SSL ensures that the data transmitted between the server and the browser is encrypted - make sure to set it up by checking the box located in the
Settings > Domain/email section of the Bubble Editor.
Having robust privacy rules is essential in making sure that your server doesn't set data to a browser that the user is not supposed to see. See link below for more information about setting those up.
We also have a video walkthrough for Bubble Privacy Rules.
In Bubble, you can create a popup that blocks the user from visually seeing or interacting with the page. However, these popups can be closed relatively easily using Developer Tools in the browser.
To put this in specific "Bubble-ese": you shouldn't rely on a popup with the setting
This popup can't be closed by pressing Esc to lock users out of pages.
If your application needs to store very sensitive data, like Social Security numbers, credit card numbers, etc. in encrypted format. Better yet, find another company (like Stripe or Paypal) that can handle these very risky transactions, and integrate them into your app through Bubble plugins or using the API Connector.
Bubble does encrypt all data at rest, which makes data storage and data usage more safe if you have authentication and privacy rules properly set up. But if you've accidentally made your privacy rules more loose than they should be, someone may get a hold of your data. We would recommend encrypting the values that go into those sensitive fields yourself and then decrypting them before they're used.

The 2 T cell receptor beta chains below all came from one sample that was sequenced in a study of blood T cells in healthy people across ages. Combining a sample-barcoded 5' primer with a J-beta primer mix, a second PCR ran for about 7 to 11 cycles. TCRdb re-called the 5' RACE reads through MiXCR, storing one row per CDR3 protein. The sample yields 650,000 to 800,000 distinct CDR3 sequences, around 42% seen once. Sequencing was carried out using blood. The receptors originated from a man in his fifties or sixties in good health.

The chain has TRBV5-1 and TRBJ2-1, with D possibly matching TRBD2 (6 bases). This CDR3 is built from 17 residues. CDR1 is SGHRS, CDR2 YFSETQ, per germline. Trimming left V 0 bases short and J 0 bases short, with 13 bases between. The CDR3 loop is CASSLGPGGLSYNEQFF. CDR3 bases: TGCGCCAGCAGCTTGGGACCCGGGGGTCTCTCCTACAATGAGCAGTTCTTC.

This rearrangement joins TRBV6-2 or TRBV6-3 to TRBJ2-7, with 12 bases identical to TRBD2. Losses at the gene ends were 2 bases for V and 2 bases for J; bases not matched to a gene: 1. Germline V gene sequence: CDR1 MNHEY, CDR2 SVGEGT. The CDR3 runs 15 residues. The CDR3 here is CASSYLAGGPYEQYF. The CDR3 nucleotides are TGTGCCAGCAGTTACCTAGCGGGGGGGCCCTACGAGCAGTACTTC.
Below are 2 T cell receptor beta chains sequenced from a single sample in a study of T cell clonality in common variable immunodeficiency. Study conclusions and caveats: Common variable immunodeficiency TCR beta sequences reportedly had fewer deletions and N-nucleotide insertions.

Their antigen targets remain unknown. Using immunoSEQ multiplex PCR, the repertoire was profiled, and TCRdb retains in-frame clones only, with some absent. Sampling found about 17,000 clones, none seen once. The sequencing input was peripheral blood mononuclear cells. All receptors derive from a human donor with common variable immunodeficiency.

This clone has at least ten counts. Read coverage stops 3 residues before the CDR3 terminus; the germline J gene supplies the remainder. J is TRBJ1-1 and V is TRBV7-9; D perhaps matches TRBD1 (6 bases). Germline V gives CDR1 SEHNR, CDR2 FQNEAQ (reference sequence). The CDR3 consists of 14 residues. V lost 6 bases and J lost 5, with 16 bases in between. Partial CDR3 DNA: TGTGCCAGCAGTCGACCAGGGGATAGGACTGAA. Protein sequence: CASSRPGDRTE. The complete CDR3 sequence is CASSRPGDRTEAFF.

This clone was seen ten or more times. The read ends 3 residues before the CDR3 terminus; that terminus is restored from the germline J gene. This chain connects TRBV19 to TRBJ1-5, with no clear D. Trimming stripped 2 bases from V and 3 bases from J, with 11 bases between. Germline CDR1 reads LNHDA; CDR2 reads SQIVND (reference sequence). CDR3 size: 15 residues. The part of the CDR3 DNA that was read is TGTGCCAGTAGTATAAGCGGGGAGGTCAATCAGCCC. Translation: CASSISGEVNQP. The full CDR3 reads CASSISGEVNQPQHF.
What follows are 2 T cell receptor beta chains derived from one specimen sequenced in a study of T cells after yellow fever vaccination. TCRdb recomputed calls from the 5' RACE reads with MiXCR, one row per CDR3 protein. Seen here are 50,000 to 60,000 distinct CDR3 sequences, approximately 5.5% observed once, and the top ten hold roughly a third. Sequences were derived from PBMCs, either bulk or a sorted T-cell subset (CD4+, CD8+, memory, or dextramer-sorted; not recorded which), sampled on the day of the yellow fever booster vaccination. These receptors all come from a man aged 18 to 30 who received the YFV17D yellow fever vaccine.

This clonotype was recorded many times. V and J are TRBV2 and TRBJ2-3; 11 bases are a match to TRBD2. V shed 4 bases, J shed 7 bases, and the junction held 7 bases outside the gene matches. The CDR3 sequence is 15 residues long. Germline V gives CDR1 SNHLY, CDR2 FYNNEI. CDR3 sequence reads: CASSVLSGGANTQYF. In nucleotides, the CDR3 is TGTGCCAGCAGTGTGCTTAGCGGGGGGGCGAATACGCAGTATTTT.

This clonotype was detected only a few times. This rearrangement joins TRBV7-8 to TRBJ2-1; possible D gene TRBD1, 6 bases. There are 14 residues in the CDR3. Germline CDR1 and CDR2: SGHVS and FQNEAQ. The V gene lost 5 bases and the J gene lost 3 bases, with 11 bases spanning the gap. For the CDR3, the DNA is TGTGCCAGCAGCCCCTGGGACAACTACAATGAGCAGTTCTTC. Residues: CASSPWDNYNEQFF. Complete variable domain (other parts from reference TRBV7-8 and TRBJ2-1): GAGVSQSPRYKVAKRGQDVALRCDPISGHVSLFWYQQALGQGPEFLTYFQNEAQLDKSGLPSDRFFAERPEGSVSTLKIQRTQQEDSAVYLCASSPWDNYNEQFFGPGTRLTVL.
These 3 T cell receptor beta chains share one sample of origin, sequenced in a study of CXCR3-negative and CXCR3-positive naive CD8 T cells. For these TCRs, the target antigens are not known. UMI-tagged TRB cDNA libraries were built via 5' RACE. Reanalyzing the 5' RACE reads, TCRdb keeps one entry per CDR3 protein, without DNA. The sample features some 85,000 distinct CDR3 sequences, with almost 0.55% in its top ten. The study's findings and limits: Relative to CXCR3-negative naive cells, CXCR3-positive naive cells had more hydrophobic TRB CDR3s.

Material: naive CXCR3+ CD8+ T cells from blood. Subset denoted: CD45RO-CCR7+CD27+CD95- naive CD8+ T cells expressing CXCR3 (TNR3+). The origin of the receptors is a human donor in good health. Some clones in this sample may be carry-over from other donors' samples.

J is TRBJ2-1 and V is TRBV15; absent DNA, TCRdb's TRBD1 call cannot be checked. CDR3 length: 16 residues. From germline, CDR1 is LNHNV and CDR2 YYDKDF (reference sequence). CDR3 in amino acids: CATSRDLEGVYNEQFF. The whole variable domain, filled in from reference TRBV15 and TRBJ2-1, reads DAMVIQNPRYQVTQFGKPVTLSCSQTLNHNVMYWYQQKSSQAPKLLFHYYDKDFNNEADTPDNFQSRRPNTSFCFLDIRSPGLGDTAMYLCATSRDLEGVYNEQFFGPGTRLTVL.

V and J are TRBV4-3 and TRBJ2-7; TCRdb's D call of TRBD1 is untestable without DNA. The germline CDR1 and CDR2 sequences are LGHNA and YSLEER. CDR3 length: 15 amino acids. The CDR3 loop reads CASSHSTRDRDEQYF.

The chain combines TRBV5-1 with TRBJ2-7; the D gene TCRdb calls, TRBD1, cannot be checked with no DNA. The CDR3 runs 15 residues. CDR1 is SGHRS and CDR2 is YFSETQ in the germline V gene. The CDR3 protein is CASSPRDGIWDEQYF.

Define a password policy functionality found in
Settings > General section of the Bubble editor to set the minimum length, capital letter requirements, etc.
If you need to make an API call that uses a secret key or a token, make sure that it's not populated on any page but is instead in one of these 2 places:
In the API connector, marked as "Private"
In an API workflow
This will ensure that the user's browser never sees the API key/token.
If you're interested in learning more about how Bubble secures data in general, and some other security recommendations, you can read these security guidelines from early 2019 posted in the Bubble Forum by Josh (Bubble CTO and co-founder).
To test whether privacy rules are set up correctly, it can be helpful to use a web browser's developer tools to examine what data is available to the user. Here's a page that shows how to do that with Chrome.